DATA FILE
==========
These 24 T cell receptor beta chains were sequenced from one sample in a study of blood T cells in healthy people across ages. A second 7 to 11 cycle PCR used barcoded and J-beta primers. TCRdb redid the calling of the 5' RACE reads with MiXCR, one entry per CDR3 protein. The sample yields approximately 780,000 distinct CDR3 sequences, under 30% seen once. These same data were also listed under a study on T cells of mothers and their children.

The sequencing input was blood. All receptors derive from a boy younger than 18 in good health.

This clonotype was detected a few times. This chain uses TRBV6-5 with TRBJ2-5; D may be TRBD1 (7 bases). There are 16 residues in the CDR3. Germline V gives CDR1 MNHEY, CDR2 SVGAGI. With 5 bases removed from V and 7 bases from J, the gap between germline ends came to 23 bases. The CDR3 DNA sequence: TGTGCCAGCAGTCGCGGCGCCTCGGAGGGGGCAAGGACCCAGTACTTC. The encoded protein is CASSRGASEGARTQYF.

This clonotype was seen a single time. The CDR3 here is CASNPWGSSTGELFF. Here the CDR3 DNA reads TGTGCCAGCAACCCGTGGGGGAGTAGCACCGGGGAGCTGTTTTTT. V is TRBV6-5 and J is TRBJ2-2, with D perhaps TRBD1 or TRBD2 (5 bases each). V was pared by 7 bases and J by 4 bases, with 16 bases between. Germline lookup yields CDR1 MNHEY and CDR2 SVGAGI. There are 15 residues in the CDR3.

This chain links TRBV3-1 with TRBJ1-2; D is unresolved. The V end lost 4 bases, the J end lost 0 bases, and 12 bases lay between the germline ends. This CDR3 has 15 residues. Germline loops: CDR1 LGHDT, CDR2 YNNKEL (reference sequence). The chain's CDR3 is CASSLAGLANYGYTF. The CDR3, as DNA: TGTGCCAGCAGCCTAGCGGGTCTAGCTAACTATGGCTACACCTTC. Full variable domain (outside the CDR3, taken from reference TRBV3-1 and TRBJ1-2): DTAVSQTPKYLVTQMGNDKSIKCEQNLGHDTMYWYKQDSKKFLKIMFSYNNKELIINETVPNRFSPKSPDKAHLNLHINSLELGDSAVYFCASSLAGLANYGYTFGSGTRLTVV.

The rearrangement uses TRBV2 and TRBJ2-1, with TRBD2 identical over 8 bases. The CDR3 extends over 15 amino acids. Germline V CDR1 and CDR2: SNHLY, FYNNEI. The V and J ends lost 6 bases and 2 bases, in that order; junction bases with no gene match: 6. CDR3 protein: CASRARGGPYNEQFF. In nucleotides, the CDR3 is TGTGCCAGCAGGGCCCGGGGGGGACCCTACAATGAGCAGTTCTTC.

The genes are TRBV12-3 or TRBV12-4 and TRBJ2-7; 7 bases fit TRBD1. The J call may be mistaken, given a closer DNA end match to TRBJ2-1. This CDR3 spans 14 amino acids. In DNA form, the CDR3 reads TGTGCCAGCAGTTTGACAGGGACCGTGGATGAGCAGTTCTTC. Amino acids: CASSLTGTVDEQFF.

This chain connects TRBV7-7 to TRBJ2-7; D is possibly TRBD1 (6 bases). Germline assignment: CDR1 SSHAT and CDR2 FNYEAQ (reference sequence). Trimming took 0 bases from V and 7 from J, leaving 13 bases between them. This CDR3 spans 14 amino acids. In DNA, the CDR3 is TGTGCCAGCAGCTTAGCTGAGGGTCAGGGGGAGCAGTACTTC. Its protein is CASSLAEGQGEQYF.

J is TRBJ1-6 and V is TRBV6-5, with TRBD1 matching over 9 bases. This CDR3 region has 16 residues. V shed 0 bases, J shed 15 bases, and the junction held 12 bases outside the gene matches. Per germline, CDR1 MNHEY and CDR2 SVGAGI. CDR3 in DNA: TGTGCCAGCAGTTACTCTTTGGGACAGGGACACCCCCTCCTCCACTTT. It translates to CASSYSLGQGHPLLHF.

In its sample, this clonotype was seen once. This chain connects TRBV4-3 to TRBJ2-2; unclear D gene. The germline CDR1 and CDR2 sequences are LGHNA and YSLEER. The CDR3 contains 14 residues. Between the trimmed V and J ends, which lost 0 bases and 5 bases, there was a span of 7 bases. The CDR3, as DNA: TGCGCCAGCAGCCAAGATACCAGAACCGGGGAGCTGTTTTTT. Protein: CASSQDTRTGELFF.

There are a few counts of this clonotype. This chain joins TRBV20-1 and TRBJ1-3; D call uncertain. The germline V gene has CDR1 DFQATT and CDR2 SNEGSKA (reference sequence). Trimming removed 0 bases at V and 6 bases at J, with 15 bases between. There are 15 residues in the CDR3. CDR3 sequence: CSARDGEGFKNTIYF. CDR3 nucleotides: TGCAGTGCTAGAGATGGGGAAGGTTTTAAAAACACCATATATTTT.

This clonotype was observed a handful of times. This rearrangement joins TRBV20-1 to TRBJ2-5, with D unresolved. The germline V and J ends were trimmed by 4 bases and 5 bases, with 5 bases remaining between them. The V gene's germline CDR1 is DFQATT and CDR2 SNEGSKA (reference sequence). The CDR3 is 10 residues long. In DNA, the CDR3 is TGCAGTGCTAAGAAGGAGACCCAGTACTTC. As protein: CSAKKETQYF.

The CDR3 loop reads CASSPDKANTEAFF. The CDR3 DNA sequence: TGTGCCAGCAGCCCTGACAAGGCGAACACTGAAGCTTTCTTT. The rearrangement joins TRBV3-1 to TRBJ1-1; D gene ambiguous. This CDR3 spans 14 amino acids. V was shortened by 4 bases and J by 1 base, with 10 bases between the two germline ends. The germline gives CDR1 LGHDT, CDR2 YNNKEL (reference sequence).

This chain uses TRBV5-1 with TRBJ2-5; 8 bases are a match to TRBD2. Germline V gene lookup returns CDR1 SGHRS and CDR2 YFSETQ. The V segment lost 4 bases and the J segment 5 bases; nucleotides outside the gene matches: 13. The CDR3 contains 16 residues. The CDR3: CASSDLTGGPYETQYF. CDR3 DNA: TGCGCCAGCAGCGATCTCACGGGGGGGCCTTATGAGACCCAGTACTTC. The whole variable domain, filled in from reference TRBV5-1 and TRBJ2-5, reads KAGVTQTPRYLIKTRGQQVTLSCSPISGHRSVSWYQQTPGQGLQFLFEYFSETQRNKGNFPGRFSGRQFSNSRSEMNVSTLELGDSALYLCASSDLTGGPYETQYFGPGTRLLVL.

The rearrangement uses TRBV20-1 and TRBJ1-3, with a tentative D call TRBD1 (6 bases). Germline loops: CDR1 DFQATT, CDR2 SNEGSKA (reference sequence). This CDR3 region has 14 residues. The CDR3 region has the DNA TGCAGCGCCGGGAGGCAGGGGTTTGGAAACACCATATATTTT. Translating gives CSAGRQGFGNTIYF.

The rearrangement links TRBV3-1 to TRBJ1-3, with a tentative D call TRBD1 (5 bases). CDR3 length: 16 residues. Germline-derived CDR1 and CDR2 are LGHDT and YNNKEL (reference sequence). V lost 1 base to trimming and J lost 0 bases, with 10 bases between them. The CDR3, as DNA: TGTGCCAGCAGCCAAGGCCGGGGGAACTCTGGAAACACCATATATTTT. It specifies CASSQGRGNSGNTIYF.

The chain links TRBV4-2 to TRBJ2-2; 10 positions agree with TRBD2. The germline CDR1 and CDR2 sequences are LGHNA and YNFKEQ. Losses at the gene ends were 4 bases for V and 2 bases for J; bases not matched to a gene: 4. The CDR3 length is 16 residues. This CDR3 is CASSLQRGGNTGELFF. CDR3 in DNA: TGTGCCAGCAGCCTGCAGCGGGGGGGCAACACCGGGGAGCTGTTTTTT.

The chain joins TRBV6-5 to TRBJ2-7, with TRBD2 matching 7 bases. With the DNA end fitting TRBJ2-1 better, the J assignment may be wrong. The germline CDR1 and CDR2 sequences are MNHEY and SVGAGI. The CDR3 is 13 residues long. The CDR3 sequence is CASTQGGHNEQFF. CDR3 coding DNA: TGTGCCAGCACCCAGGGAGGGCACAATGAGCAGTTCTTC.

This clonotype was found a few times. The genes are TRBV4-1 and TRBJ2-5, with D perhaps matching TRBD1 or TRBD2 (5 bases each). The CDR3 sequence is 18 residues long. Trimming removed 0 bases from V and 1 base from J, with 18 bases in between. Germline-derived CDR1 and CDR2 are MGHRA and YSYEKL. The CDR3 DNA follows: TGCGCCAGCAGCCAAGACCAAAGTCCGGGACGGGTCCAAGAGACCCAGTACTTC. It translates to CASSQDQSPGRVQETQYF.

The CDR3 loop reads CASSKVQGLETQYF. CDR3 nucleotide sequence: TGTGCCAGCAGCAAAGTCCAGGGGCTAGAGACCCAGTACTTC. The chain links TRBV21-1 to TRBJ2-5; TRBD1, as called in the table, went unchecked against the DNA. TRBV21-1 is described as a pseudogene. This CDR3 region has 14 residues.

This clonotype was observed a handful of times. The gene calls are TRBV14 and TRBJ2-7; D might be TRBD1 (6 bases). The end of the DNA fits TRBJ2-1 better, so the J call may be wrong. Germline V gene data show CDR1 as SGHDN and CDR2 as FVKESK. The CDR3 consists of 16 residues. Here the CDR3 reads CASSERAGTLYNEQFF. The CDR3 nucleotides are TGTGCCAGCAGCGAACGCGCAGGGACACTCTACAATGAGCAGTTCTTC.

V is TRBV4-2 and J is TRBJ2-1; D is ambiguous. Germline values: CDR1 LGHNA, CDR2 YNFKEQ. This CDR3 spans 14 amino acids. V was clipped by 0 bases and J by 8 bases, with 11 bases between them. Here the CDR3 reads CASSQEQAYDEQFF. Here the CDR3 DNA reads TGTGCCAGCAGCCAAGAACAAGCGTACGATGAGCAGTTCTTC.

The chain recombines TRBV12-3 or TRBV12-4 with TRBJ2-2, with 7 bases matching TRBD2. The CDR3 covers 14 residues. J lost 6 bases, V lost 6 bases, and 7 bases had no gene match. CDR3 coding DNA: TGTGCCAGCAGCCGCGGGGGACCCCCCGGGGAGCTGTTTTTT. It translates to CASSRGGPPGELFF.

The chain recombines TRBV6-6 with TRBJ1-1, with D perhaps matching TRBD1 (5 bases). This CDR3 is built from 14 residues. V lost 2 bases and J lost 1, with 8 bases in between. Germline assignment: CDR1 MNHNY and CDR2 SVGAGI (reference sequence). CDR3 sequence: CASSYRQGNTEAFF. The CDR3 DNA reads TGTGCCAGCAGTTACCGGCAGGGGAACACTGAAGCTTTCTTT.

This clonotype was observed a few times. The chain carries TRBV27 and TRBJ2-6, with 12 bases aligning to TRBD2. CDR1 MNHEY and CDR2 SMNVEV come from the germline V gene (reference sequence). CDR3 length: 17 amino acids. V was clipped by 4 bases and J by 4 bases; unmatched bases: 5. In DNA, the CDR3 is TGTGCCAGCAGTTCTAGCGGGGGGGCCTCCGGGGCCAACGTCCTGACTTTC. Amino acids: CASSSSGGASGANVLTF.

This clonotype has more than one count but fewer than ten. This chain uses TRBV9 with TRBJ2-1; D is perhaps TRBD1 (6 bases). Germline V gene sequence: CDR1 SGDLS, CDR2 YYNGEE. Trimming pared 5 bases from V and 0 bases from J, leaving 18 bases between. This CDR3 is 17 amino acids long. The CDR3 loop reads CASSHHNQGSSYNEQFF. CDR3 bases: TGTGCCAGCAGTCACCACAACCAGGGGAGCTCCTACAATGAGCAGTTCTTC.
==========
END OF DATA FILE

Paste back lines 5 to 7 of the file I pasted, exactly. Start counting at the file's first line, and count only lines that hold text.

This chain links TRBV3-1 with TRBJ1-2; D is unresolved. The V end lost 4 bases, the J end lost 0 bases, and 12 bases lay between the germline ends. This CDR3 has 15 residues. Germline loops: CDR1 LGHDT, CDR2 YNNKEL (reference sequence). The chain's CDR3 is CASSLAGLANYGYTF. The CDR3, as DNA: TGTGCCAGCAGCCTAGCGGGTCTAGCTAACTATGGCTACACCTTC. Full variable domain (outside the CDR3, taken from reference TRBV3-1 and TRBJ1-2): DTAVSQTPKYLVTQMGNDKSIKCEQNLGHDTMYWYKQDSKKFLKIMFSYNNKELIINETVPNRFSPKSPDKAHLNLHINSLELGDSAVYFCASSLAGLANYGYTFGSGTRLTVV.

The rearrangement uses TRBV2 and TRBJ2-1, with TRBD2 identical over 8 bases. The CDR3 extends over 15 amino acids. Germline V CDR1 and CDR2: SNHLY, FYNNEI. The V and J ends lost 6 bases and 2 bases, in that order; junction bases with no gene match: 6. CDR3 protein: CASRARGGPYNEQFF. In nucleotides, the CDR3 is TGTGCCAGCAGGGCCCGGGGGGGACCCTACAATGAGCAGTTCTTC.

The genes are TRBV12-3 or TRBV12-4 and TRBJ2-7; 7 bases fit TRBD1. The J call may be mistaken, given a closer DNA end match to TRBJ2-1. This CDR3 spans 14 amino acids. In DNA form, the CDR3 reads TGTGCCAGCAGTTTGACAGGGACCGTGGATGAGCAGTTCTTC. Amino acids: CASSLTGTVDEQFF.